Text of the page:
“Fusion” as a descriptor for food has gone out of style, and often leaves a bad taste in one’s mouth – reminding one of unauthentic and uninspired Asian Fusion restaurants. “Fusion Cuisine” was coined in the 1980’s by Florida chef Norman Van Aken, who borrowed the term from a style of music that combines Jazz, Funk, R&B and Rock n’ Roll. The style was then made popular by Wolfgang Puck who opened several Asian fusion restaurants on the west coast. But true Asian fusion cuisine has its roots planted far earlier, since what “fusion” really signifies is a mixture of culinary cultures – the first American Chinese restaurant opened in 1849! These Chinese restaurants were owned and operated by Cantonese immigrants (mostly from Guangdong). Chefs quickly realized they needed to appeal to American tastes, leading to the creation of an American Chinese cuisine that most Americans are very familiar with to this day.
As the fusion food style became very popular and mainstream in the 90’s, push back started coming from chefs, criticizing the influx of Asian fusion restaurants and seeing the food as lazy and lacking creativity. Some saw the food as a misappropriation of Asian culture where ingredients were taken and used without studying traditional recipes and cooking methods. In the 2000’s, there was an enormous trend of developing authentic American cuisine with strong demand for organic local farm-to-table restaurants. But it’s more or less impossible to completely ignore all outside influence and ingredients in the kitchen, and if America really is a melting pot of culture, then isn’t there nothing more American than fusion cuisine?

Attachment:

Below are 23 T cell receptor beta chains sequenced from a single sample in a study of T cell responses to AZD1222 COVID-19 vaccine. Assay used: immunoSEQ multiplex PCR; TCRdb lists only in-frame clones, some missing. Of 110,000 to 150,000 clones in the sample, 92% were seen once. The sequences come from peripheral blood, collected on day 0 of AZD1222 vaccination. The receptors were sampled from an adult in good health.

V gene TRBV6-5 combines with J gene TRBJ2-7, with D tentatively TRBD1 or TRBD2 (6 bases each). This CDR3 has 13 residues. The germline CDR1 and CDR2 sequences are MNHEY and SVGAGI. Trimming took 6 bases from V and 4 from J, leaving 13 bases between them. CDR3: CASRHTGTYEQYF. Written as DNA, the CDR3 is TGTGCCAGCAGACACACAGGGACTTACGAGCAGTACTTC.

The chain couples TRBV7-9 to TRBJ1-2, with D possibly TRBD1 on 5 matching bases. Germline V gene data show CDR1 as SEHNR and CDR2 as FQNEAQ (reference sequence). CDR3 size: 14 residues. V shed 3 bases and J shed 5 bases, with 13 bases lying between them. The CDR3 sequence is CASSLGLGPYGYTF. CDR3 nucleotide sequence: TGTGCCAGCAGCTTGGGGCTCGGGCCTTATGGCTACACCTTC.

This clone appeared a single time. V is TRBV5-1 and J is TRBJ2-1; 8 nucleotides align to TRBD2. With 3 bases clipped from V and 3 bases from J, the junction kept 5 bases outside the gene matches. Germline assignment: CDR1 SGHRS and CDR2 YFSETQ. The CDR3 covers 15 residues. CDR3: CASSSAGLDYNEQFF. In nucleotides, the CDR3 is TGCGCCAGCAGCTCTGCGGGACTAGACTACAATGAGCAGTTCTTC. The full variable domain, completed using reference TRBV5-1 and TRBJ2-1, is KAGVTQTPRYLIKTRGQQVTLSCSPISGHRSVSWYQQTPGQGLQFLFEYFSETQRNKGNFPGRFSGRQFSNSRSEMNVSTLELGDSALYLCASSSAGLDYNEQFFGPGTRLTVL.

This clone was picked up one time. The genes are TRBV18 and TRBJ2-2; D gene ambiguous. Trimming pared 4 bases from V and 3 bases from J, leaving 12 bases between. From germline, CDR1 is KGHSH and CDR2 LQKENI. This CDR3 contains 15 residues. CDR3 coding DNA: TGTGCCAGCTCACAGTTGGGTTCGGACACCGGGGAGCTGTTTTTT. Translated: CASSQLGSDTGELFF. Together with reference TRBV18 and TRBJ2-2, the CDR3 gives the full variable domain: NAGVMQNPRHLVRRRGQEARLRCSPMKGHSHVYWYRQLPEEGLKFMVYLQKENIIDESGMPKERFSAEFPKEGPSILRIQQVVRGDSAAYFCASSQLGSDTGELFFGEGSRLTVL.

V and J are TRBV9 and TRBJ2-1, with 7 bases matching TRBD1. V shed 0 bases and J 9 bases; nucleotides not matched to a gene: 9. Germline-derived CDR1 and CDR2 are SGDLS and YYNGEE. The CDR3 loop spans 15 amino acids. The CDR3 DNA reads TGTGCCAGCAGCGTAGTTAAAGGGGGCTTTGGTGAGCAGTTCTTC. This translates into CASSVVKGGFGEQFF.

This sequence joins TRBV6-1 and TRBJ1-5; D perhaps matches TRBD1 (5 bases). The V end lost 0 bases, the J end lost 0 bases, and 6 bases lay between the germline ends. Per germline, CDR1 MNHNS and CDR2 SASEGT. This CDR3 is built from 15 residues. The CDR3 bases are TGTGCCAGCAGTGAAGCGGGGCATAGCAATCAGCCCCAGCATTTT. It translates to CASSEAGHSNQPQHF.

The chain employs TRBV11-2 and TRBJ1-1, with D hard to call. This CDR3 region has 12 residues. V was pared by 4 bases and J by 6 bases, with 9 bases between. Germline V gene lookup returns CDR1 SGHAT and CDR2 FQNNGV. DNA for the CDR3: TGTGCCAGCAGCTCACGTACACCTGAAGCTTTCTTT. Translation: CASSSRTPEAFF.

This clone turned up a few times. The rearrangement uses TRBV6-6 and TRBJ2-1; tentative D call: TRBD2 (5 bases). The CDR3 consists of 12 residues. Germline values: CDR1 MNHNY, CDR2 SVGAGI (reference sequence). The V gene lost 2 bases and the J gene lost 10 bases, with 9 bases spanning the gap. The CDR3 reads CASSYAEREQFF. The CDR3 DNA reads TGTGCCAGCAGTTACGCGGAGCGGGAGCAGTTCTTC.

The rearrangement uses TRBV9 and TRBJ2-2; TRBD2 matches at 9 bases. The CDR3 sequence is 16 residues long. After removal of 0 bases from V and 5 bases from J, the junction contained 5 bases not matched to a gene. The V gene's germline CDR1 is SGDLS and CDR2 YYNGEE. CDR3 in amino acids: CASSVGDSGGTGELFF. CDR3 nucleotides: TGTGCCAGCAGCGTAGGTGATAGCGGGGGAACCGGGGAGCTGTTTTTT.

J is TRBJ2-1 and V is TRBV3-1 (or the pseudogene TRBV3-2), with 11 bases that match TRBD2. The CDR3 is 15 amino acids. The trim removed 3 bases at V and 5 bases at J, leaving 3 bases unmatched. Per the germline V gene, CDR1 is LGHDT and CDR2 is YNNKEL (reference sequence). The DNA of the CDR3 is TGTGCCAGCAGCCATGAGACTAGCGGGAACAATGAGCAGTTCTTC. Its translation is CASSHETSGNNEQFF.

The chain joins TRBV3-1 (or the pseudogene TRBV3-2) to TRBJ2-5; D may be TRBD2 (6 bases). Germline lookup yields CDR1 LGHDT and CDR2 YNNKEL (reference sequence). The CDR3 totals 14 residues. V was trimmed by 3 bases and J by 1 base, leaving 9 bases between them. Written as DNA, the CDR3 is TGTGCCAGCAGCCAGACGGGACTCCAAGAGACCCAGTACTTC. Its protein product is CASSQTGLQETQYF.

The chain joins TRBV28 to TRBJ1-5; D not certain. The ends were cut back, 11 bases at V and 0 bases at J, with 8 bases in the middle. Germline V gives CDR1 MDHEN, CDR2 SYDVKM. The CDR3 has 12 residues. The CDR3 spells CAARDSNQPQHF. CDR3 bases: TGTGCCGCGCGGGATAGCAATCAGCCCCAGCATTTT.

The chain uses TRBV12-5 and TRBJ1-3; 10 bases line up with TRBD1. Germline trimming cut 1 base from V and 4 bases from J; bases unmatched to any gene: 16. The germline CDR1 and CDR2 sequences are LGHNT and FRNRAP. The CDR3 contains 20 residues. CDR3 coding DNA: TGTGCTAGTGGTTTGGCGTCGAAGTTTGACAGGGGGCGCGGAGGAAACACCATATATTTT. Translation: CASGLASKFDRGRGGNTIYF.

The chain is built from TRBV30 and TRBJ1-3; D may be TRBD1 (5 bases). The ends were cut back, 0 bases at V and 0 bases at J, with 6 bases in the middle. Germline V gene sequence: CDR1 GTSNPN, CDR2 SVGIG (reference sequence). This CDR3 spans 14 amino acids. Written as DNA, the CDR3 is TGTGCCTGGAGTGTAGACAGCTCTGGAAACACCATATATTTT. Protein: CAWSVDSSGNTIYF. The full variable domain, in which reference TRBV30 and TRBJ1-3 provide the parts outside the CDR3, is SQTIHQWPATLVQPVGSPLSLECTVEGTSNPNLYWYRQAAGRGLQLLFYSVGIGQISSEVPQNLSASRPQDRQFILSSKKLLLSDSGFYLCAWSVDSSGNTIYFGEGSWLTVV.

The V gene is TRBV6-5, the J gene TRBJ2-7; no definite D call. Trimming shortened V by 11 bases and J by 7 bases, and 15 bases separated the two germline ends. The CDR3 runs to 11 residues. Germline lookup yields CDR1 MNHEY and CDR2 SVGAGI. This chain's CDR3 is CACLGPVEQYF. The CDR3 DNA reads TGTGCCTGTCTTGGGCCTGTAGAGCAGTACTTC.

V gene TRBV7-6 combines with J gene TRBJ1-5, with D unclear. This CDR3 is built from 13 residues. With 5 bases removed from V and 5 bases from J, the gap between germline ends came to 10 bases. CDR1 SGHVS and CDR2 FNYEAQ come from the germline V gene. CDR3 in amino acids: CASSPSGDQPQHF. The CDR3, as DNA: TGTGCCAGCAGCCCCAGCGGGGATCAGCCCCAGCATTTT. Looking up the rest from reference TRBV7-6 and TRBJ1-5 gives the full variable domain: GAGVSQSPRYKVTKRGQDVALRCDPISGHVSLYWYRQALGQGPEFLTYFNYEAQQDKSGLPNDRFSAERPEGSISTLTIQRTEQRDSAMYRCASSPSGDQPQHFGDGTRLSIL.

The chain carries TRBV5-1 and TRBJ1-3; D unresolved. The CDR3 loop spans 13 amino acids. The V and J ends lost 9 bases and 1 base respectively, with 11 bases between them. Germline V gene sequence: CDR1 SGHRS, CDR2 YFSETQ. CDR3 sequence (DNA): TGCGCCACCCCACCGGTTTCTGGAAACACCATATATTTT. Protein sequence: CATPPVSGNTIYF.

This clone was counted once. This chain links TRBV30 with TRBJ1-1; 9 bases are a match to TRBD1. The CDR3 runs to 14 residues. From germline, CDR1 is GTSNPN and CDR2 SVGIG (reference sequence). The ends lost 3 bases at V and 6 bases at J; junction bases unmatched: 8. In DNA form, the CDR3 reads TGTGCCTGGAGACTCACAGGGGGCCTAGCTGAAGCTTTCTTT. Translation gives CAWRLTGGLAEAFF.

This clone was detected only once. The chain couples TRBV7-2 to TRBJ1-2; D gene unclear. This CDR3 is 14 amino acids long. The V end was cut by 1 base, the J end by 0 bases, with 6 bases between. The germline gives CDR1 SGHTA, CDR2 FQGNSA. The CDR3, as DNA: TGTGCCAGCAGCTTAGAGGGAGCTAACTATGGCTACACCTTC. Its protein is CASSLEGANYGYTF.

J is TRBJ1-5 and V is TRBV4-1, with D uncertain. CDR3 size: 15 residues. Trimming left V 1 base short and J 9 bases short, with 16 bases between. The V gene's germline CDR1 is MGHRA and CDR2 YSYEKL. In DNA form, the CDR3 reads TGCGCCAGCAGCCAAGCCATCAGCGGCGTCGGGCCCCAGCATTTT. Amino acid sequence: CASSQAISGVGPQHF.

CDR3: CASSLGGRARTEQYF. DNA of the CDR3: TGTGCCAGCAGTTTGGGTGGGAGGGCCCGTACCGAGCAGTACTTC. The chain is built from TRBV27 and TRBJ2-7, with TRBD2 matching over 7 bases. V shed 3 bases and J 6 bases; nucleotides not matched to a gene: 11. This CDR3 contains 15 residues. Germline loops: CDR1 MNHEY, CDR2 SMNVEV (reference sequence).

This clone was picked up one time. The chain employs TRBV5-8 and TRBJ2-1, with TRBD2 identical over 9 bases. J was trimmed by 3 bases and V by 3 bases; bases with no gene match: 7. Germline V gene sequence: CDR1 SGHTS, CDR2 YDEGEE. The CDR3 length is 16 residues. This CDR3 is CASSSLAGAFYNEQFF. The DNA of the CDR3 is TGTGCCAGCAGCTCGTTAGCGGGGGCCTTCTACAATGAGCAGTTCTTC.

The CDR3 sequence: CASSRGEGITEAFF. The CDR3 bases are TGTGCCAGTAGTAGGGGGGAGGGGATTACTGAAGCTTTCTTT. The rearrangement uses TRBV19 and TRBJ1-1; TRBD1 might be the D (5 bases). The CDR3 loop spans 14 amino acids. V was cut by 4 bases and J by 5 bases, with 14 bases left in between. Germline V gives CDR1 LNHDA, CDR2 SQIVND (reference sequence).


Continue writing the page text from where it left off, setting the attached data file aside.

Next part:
From Zen Sai in Miami, FL
Here at ChefUniforms.com, we believe fusion cuisine to be a mixture of a chef’s life experiences and an expression of their true artistry. We believe that chefs craft food as an expression of their self and American experiences, i.e. Cook what you want, who cares what it’s called.
Kung Pao Pastrami from Mission Chinese Food in San Francisco, CA
In recent years fusion has made a comeback, although many chefs are quick to renounce that title, preferring to call it “Americanized Oriental Food” or “modern-American cuisine.” There has been a proliferation of new restauranteurs with a focus on Asian street foods, Baohaus in NYC started by chef Eddie Huang only uses traditional Asian ingredients and recipes but restaurants such as Mission Chinese Food started by chef Roy Choi have a wider interpretation of traditional foods. The San Francisco based food truck-turned-restaurant has dishes such as Kung Pao pastrami, thrice cooked bacon with rice cakes and cumin lamb ribs.
Trout Carpaccio with Avocado Mousse from Crane and Turtle in Washington DC
With the globalization of the world, it is easier than ever to learn about other cultures and visit them too. At Crane and Turtle in Washington DC, a restaurant that blends French technique with Japanese cuisine, Chef Makoto Hamamura brought his line cooks with him on a 10-day food pilgrimage in Japan in order to better understand Japanese techniques and food history. We see that nowadays chefs truly respect the ingredients they use and the cultures they are from, and are constantly innovating, pushing American cuisine into uncharted waters.
We want to hear from you!
What are your opinions on Fusion Cuisine?
Is it played out or are we entering the heyday of innovation in food culture?